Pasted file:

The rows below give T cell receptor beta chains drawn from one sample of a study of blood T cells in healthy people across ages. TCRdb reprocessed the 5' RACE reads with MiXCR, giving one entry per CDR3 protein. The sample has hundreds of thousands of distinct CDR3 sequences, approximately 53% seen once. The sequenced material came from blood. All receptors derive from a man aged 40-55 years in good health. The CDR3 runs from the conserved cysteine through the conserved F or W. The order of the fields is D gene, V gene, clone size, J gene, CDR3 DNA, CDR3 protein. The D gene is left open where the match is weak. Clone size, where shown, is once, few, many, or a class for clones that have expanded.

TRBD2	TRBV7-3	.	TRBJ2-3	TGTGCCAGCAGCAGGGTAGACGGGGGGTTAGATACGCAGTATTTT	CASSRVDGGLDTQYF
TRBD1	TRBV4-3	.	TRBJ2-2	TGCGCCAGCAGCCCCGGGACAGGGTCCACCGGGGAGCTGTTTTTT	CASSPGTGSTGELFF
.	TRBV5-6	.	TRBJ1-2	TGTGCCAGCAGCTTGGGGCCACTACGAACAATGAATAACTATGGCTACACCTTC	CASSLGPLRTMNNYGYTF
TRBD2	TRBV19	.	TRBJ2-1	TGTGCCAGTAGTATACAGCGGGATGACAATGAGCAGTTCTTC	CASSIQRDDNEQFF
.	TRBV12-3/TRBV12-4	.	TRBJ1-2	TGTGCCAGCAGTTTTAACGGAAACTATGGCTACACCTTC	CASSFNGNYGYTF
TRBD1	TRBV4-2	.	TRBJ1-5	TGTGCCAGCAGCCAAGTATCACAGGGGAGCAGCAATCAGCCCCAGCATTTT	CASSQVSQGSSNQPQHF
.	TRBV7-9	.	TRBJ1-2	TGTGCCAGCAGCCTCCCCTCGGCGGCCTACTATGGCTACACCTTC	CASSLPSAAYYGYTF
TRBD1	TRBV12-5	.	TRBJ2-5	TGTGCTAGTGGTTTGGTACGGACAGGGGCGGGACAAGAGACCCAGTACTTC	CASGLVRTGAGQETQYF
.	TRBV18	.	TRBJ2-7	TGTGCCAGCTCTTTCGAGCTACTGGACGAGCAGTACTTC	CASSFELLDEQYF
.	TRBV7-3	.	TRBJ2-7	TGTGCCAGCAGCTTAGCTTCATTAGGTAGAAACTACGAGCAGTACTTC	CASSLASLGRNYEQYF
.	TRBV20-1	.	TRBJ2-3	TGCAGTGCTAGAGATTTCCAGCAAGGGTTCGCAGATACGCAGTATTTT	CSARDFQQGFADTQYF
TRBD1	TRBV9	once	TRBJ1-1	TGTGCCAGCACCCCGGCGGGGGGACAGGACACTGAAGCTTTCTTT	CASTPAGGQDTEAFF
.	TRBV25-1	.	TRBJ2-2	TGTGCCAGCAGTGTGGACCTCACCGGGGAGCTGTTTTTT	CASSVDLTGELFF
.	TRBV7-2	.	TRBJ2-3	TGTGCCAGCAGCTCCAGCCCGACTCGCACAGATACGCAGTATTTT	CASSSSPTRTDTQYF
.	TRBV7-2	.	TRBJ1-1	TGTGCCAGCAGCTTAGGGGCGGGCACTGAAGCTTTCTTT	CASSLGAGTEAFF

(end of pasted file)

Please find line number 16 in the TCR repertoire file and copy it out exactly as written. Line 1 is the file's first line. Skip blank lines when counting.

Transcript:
.	TRBV7-2	.	TRBJ1-1	TGTGCCAGCAGCTTAGGGGCGGGCACTGAAGCTTTCTTT	CASSLGAGTEAFF